Leo Burnett has accused eight of its own staff of timing their resignations in order to ruin the agency's chances of delivering an important customer relations management project on deadline. The eight intend to set up their own shop, with Kellogg as their client, Leo Burnett alleges in a lawsuit filed in Cook County, Ill., according to Courthouse News.
Kellogg spends $710 million a year on ads, according to Ad Age. It is one of Leo Burnett's oldest, most valuable accounts. The agency has worked for Kellogg for 60 years.
The suit was filed on Nov. 2, and we don't yet have the staffers' side of the story.
Nonetheless, it's difficult to understate the drama that's occurring at Leo Burnett right now.
Big agencies live and die by their big accounts. This, therefore, is an alleged act of mutiny that cannot be tolerated.
Individual executives leave agencies all the time. Sometimes their personal relationships with clients are so strong that clients decide to follow them. And the smart execs get clients' off-the-record endorsements for that ahead of time.
But agencies can survive the loss of one key executive on an account -- a business the size of Kellogg's, after all, requires dozens of people to execute.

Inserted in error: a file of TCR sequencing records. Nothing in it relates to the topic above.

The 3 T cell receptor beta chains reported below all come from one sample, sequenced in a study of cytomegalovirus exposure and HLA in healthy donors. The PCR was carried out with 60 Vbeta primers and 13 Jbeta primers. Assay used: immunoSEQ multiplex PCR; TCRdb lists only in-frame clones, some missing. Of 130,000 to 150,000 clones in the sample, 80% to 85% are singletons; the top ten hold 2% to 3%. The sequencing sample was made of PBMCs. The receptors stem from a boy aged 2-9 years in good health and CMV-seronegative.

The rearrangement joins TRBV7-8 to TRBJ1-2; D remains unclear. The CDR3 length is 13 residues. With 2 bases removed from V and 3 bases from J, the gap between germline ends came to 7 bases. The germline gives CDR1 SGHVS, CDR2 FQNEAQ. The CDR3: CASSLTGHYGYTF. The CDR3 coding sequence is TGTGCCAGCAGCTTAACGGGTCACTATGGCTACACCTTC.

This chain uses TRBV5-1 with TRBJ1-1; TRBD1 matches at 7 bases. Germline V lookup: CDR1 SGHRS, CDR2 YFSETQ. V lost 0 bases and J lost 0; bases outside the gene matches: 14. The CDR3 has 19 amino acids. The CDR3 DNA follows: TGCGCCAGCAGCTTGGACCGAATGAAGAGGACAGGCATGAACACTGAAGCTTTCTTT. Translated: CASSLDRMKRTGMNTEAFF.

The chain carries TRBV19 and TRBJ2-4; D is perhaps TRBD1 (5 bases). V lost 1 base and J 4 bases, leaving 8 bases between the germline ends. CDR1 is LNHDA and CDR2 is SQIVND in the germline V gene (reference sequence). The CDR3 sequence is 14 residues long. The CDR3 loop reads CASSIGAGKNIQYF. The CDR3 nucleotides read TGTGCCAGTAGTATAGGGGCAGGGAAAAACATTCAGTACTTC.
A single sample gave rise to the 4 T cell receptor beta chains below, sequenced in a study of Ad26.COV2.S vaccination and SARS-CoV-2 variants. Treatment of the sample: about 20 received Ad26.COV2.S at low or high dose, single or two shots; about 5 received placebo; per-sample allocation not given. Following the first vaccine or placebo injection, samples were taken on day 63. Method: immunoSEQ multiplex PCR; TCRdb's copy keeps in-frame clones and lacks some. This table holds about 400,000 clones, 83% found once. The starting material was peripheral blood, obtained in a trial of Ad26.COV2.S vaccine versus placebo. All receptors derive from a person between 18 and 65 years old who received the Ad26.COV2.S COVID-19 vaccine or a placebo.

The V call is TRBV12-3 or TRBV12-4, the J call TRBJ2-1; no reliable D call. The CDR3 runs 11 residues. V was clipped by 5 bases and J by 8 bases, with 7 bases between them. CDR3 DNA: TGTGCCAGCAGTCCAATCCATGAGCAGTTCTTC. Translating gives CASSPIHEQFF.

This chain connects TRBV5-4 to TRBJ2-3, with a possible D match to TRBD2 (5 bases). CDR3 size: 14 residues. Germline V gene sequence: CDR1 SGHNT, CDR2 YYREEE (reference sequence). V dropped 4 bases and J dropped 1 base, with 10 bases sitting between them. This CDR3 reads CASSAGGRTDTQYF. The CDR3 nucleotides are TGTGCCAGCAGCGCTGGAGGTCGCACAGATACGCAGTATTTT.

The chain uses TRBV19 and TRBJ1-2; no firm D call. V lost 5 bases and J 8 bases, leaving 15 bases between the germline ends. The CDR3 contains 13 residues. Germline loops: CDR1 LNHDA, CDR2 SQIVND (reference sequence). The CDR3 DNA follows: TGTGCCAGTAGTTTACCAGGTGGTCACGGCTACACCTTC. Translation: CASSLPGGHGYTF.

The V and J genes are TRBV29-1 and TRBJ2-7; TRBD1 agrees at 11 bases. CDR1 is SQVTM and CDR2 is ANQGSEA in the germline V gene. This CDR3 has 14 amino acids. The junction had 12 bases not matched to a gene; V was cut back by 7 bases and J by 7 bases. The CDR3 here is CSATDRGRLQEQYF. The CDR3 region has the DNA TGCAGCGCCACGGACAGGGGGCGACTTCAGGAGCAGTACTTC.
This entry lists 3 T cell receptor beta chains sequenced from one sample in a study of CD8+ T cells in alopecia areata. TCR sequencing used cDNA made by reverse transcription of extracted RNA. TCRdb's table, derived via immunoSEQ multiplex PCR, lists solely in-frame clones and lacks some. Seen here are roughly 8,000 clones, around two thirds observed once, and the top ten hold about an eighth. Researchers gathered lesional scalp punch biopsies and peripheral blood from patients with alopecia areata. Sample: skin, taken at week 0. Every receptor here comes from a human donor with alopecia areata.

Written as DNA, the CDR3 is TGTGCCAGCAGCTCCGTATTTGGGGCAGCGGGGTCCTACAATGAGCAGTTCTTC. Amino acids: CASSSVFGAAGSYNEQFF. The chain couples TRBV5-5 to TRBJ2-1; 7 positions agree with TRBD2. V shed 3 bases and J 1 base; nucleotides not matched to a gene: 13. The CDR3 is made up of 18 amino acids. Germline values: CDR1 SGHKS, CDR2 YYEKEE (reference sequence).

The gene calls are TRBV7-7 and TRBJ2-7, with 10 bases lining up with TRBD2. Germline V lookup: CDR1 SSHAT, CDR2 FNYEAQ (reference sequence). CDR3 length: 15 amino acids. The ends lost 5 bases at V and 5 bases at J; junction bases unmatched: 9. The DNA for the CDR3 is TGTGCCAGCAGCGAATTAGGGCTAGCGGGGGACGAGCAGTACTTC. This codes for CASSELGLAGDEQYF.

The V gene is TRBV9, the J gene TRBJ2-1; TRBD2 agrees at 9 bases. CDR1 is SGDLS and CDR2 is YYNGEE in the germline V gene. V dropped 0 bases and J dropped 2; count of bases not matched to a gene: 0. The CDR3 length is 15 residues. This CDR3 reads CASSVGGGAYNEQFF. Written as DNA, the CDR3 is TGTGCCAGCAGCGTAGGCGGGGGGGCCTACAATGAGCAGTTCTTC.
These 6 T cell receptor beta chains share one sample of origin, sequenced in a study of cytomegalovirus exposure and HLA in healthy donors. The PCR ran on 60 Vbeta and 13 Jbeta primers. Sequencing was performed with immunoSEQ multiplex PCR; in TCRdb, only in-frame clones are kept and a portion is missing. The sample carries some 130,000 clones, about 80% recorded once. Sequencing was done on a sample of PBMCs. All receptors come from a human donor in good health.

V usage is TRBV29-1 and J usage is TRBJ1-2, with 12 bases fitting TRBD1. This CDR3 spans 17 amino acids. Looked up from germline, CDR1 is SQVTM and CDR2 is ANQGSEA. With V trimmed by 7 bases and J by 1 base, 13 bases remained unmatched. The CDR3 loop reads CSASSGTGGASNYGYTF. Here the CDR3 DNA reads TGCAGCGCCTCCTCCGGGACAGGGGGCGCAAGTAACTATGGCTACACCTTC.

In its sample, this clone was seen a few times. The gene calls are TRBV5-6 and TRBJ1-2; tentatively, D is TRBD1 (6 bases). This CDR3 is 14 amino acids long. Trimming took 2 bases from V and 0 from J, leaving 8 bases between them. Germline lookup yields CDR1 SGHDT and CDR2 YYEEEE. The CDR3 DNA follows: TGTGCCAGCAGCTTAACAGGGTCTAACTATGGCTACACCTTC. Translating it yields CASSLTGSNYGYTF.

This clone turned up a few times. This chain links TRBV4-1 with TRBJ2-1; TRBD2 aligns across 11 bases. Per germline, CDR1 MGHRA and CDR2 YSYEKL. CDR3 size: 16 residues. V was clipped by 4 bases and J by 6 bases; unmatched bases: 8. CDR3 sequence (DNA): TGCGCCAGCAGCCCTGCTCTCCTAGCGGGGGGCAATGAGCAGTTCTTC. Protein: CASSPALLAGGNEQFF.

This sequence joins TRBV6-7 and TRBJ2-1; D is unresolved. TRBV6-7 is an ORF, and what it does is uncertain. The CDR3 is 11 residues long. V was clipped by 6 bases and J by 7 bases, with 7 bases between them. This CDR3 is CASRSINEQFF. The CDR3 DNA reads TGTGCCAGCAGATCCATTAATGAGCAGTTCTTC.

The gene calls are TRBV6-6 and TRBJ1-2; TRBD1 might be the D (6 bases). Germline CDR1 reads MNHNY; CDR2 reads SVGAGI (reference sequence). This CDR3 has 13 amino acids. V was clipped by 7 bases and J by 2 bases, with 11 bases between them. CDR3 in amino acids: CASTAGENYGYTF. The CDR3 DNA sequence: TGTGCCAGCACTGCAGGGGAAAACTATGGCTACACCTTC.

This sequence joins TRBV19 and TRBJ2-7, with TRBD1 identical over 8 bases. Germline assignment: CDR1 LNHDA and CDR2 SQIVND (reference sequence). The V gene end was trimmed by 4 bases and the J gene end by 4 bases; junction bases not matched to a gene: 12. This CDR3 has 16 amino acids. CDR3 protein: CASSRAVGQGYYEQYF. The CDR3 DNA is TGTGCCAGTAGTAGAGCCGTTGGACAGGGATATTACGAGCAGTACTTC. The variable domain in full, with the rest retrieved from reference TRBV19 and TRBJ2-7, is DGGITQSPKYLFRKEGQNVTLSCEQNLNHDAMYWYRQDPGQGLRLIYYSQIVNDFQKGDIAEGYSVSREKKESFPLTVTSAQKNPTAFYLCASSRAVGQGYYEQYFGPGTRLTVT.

Organizing a mass walkout with the expectation that the client will follow is a different matter. It is incredibly rare in Adland. Adweek points out one of the few examples from recent memory -- when 17 people left Saatchi & Saatchi all at once, hoping to take the General Mills account with them.
The Burnett eight -- Amanda Ashley, Nate Buechler, Allison Chaplain, Jeremiah Dy-Johnson, Kristy Gibbs, Lisa Hamming, David Rasho and Matthew Johnson, according to CN -- ought to know how that episode ended. The account stayed at Saatchi, and two GM clients made a satirical video about the episode in which they pushed around Cheerios on a table, joking that they all looked the same and were inherently replaceable.
Note to readers: If you can point us to a copy of the GM video, please email us!
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